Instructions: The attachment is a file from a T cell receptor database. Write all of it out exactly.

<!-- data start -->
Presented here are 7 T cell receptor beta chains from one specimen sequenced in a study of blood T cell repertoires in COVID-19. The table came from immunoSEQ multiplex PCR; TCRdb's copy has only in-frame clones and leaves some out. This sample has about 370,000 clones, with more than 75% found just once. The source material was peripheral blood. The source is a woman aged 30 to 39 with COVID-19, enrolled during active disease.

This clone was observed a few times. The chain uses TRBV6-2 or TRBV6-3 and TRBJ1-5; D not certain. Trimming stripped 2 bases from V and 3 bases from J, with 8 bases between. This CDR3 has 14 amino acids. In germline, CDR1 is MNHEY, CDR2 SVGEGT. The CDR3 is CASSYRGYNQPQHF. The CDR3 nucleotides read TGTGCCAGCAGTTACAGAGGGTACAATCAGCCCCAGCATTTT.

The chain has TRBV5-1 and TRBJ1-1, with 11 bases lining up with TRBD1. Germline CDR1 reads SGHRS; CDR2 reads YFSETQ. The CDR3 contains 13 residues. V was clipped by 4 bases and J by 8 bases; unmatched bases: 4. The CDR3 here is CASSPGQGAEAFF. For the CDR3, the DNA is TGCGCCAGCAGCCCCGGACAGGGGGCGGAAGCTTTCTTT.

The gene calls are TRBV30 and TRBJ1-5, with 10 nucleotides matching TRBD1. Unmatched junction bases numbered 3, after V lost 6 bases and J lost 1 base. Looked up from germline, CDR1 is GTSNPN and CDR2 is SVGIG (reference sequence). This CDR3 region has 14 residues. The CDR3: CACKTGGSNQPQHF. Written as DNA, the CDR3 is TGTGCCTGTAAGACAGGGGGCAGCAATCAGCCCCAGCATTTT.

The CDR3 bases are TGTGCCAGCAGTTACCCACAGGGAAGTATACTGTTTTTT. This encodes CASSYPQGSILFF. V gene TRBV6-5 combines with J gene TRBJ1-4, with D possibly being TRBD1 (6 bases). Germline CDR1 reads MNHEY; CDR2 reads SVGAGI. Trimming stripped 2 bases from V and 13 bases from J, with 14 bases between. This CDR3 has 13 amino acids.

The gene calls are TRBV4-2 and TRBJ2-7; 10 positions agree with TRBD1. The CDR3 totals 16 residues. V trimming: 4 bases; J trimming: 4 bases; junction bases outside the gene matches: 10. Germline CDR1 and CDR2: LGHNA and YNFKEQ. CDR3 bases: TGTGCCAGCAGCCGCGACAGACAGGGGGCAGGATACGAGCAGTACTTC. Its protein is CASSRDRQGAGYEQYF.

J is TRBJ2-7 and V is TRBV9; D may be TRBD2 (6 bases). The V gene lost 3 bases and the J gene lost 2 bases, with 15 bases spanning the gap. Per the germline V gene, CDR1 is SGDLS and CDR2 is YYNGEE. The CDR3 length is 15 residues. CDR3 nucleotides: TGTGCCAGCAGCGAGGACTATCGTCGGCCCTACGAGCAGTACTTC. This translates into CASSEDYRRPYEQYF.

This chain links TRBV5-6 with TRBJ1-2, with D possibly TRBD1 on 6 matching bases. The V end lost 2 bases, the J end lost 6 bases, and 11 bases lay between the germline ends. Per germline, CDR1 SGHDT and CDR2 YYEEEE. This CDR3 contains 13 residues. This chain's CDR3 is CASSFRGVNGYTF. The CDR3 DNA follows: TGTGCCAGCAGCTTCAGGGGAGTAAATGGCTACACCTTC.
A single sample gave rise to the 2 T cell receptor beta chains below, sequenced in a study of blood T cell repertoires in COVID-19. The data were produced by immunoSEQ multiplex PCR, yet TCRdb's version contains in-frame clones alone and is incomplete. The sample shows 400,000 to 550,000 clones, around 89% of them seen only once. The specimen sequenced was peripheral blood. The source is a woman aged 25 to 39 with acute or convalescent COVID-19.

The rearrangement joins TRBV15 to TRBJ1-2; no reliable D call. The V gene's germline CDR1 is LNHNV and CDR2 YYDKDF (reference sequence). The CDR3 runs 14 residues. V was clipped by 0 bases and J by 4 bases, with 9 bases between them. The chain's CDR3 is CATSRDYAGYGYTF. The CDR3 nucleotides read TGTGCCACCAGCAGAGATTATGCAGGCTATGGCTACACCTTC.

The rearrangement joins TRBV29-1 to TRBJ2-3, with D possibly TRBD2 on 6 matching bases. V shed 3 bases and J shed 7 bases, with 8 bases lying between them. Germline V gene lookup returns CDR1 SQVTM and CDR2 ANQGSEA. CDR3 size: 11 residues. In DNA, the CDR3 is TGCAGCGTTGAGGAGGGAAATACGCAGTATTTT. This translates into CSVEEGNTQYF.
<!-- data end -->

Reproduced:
Presented here are 7 T cell receptor beta chains from one specimen sequenced in a study of blood T cell repertoires in COVID-19. The table came from immunoSEQ multiplex PCR; TCRdb's copy has only in-frame clones and leaves some out. This sample has about 370,000 clones, with more than 75% found just once. The source material was peripheral blood. The source is a woman aged 30 to 39 with COVID-19, enrolled during active disease.

This clone was observed a few times. The chain uses TRBV6-2 or TRBV6-3 and TRBJ1-5; D not certain. Trimming stripped 2 bases from V and 3 bases from J, with 8 bases between. This CDR3 has 14 amino acids. In germline, CDR1 is MNHEY, CDR2 SVGEGT. The CDR3 is CASSYRGYNQPQHF. The CDR3 nucleotides read TGTGCCAGCAGTTACAGAGGGTACAATCAGCCCCAGCATTTT.

The chain has TRBV5-1 and TRBJ1-1, with 11 bases lining up with TRBD1. Germline CDR1 reads SGHRS; CDR2 reads YFSETQ. The CDR3 contains 13 residues. V was clipped by 4 bases and J by 8 bases; unmatched bases: 4. The CDR3 here is CASSPGQGAEAFF. For the CDR3, the DNA is TGCGCCAGCAGCCCCGGACAGGGGGCGGAAGCTTTCTTT.

The gene calls are TRBV30 and TRBJ1-5, with 10 nucleotides matching TRBD1. Unmatched junction bases numbered 3, after V lost 6 bases and J lost 1 base. Looked up from germline, CDR1 is GTSNPN and CDR2 is SVGIG (reference sequence). This CDR3 region has 14 residues. The CDR3: CACKTGGSNQPQHF. Written as DNA, the CDR3 is TGTGCCTGTAAGACAGGGGGCAGCAATCAGCCCCAGCATTTT.

The CDR3 bases are TGTGCCAGCAGTTACCCACAGGGAAGTATACTGTTTTTT. This encodes CASSYPQGSILFF. V gene TRBV6-5 combines with J gene TRBJ1-4, with D possibly being TRBD1 (6 bases). Germline CDR1 reads MNHEY; CDR2 reads SVGAGI. Trimming stripped 2 bases from V and 13 bases from J, with 14 bases between. This CDR3 has 13 amino acids.

The gene calls are TRBV4-2 and TRBJ2-7; 10 positions agree with TRBD1. The CDR3 totals 16 residues. V trimming: 4 bases; J trimming: 4 bases; junction bases outside the gene matches: 10. Germline CDR1 and CDR2: LGHNA and YNFKEQ. CDR3 bases: TGTGCCAGCAGCCGCGACAGACAGGGGGCAGGATACGAGCAGTACTTC. Its protein is CASSRDRQGAGYEQYF.

J is TRBJ2-7 and V is TRBV9; D may be TRBD2 (6 bases). The V gene lost 3 bases and the J gene lost 2 bases, with 15 bases spanning the gap. Per the germline V gene, CDR1 is SGDLS and CDR2 is YYNGEE. The CDR3 length is 15 residues. CDR3 nucleotides: TGTGCCAGCAGCGAGGACTATCGTCGGCCCTACGAGCAGTACTTC. This translates into CASSEDYRRPYEQYF.

This chain links TRBV5-6 with TRBJ1-2, with D possibly TRBD1 on 6 matching bases. The V end lost 2 bases, the J end lost 6 bases, and 11 bases lay between the germline ends. Per germline, CDR1 SGHDT and CDR2 YYEEEE. This CDR3 contains 13 residues. This chain's CDR3 is CASSFRGVNGYTF. The CDR3 DNA follows: TGTGCCAGCAGCTTCAGGGGAGTAAATGGCTACACCTTC.
A single sample gave rise to the 2 T cell receptor beta chains below, sequenced in a study of blood T cell repertoires in COVID-19. The data were produced by immunoSEQ multiplex PCR, yet TCRdb's version contains in-frame clones alone and is incomplete. The sample shows 400,000 to 550,000 clones, around 89% of them seen only once. The specimen sequenced was peripheral blood. The source is a woman aged 25 to 39 with acute or convalescent COVID-19.

The rearrangement joins TRBV15 to TRBJ1-2; no reliable D call. The V gene's germline CDR1 is LNHNV and CDR2 YYDKDF (reference sequence). The CDR3 runs 14 residues. V was clipped by 0 bases and J by 4 bases, with 9 bases between them. The chain's CDR3 is CATSRDYAGYGYTF. The CDR3 nucleotides read TGTGCCACCAGCAGAGATTATGCAGGCTATGGCTACACCTTC.

The rearrangement joins TRBV29-1 to TRBJ2-3, with D possibly TRBD2 on 6 matching bases. V shed 3 bases and J shed 7 bases, with 8 bases lying between them. Germline V gene lookup returns CDR1 SQVTM and CDR2 ANQGSEA. CDR3 size: 11 residues. In DNA, the CDR3 is TGCAGCGTTGAGGAGGGAAATACGCAGTATTTT. This translates into CSVEEGNTQYF.